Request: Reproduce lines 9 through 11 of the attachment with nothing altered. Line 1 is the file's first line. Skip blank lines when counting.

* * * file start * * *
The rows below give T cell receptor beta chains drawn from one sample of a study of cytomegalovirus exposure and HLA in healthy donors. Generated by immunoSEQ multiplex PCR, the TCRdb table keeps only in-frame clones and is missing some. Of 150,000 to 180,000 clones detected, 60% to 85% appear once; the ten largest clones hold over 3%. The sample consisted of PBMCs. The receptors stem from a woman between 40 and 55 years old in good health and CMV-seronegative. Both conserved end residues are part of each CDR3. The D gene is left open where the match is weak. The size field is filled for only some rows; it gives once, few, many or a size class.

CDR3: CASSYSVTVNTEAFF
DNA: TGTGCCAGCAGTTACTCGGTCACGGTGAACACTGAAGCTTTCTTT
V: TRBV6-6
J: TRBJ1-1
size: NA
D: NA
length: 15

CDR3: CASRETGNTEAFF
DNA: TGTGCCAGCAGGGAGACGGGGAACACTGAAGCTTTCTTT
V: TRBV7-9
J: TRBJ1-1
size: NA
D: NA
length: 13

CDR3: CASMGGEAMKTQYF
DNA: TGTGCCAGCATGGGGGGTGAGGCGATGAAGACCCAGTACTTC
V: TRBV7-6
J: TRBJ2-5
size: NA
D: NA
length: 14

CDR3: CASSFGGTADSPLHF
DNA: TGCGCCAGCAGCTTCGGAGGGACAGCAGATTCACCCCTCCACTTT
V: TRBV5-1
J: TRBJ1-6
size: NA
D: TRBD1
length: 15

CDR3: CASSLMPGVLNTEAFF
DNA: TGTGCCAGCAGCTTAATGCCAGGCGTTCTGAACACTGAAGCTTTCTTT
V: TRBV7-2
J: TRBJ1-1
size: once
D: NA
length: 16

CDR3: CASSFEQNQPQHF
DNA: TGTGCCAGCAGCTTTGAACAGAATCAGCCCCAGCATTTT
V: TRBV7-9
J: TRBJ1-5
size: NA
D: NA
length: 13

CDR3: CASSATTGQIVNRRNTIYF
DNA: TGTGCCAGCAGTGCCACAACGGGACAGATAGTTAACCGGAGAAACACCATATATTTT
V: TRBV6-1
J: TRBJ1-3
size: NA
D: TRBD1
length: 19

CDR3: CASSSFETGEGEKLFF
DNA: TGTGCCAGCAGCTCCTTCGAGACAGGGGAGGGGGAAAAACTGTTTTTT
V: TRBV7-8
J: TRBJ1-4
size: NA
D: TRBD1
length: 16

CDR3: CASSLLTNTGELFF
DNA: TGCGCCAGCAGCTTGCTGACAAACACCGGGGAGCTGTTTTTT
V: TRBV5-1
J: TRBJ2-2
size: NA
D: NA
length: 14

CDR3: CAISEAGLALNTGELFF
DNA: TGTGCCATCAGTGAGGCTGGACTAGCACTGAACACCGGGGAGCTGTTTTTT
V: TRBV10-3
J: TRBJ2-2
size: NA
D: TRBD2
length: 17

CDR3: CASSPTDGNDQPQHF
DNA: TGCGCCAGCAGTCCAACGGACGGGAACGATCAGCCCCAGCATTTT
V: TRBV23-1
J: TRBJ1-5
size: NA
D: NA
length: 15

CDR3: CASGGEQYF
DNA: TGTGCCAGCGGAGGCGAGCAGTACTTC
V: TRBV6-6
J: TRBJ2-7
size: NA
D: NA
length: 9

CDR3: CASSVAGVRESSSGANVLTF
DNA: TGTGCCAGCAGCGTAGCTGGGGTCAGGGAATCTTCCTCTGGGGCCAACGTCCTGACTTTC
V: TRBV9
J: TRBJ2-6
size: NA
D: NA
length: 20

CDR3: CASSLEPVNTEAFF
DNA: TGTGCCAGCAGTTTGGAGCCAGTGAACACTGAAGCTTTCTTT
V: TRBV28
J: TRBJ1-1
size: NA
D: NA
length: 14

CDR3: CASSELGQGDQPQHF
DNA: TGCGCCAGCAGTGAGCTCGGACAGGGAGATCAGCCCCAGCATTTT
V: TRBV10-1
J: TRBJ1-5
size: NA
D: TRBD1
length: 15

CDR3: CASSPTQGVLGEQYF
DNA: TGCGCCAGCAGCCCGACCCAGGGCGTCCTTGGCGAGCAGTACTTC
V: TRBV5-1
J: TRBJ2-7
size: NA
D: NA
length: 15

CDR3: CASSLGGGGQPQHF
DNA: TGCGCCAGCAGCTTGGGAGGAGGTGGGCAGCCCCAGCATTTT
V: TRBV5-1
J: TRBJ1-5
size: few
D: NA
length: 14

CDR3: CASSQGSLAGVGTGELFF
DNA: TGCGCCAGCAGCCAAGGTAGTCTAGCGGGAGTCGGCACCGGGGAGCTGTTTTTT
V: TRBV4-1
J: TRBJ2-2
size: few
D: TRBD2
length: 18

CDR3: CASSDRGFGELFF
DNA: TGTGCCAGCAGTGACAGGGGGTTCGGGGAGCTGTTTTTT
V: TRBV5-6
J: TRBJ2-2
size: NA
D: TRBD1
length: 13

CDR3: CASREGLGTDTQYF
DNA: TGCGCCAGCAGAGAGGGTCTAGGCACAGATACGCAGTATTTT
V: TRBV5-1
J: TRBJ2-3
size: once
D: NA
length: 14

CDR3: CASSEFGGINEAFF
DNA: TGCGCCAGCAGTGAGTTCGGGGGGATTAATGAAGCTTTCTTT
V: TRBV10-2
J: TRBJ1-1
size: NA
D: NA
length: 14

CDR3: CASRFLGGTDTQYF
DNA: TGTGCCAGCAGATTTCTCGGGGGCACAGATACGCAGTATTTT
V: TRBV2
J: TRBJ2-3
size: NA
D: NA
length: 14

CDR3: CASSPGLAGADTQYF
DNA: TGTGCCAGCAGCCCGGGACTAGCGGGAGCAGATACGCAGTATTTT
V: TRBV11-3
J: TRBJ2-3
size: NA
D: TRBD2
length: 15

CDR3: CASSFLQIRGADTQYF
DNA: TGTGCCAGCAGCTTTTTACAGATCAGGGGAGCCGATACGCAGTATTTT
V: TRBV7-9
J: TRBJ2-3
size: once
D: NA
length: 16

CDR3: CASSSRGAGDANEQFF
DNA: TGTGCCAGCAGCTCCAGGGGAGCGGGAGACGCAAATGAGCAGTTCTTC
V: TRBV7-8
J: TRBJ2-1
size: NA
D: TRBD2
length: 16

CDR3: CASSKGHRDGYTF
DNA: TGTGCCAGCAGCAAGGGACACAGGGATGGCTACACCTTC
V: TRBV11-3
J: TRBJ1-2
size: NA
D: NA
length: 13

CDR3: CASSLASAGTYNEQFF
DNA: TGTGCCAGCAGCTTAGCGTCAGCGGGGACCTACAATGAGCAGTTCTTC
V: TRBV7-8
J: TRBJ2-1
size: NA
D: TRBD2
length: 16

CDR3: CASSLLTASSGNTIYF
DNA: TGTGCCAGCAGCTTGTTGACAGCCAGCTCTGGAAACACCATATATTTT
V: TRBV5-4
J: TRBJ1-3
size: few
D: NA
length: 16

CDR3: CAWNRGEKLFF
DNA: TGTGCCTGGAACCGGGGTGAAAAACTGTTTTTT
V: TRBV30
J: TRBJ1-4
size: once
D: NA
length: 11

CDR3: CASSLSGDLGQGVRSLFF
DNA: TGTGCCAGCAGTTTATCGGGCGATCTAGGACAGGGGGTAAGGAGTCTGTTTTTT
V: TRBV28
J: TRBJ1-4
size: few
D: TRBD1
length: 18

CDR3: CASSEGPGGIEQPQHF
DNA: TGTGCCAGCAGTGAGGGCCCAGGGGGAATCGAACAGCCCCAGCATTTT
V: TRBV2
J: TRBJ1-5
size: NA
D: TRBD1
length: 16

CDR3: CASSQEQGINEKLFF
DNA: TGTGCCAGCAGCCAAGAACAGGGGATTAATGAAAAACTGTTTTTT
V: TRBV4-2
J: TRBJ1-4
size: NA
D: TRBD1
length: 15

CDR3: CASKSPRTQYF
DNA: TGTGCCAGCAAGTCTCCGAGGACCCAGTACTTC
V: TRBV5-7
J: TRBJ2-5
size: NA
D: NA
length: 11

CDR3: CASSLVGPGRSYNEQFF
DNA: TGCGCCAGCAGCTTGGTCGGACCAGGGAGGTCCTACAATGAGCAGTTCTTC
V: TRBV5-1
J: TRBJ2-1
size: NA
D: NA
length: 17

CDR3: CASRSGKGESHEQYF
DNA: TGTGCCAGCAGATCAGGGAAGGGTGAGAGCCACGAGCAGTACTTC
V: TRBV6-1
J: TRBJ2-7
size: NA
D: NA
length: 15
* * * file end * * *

CDR3: CASRETGNTEAFF
DNA: TGTGCCAGCAGGGAGACGGGGAACACTGAAGCTTTCTTT
V: TRBV7-9